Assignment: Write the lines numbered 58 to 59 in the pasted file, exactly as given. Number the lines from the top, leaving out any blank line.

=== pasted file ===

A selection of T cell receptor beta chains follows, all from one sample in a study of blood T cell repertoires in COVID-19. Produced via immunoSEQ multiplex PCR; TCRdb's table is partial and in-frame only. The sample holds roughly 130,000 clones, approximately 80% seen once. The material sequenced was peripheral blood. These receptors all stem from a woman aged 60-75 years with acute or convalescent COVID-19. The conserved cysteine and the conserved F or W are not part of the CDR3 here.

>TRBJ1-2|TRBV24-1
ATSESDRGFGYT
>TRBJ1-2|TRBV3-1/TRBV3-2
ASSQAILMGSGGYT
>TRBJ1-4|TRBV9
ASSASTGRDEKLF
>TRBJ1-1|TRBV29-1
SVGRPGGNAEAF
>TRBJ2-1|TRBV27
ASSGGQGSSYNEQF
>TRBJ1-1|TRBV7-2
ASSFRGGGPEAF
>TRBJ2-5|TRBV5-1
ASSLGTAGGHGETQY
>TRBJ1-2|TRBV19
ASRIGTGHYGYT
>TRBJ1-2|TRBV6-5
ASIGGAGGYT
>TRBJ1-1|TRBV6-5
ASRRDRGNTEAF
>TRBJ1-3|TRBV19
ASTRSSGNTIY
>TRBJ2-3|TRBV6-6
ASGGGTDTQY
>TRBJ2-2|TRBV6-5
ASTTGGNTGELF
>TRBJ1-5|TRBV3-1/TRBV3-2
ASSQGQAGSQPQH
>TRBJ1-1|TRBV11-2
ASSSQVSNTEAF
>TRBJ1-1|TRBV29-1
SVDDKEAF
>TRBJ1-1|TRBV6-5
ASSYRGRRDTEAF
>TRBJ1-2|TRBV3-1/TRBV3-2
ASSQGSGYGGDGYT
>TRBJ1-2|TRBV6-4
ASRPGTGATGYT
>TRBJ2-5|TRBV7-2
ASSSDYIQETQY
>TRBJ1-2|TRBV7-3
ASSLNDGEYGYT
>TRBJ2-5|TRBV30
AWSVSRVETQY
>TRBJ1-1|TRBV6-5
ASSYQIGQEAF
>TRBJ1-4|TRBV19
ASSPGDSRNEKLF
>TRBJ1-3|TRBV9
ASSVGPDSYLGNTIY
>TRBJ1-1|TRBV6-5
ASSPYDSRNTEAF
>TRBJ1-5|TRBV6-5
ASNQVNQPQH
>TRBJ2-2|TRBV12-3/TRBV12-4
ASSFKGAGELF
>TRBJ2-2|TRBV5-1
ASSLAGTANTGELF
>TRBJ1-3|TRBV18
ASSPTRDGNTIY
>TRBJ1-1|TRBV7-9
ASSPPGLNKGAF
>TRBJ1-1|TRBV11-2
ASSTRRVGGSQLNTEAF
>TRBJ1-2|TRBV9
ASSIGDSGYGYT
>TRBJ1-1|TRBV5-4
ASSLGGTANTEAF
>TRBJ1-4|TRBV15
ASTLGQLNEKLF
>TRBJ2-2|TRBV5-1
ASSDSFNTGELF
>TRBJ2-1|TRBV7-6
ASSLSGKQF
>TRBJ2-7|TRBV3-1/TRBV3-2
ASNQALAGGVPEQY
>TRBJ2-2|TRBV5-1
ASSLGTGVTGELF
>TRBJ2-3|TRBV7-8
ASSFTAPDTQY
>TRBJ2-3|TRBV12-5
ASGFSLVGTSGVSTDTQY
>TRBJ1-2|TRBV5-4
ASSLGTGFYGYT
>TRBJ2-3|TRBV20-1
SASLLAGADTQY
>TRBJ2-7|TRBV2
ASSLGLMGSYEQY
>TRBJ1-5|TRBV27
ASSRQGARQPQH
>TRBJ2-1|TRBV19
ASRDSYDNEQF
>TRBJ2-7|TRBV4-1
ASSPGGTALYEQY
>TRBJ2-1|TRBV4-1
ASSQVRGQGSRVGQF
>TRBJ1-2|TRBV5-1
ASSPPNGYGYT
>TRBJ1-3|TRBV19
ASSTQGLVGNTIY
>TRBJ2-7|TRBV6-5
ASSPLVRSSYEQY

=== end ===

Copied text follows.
>TRBJ2-2|TRBV5-1
ASSLAGTANTGELF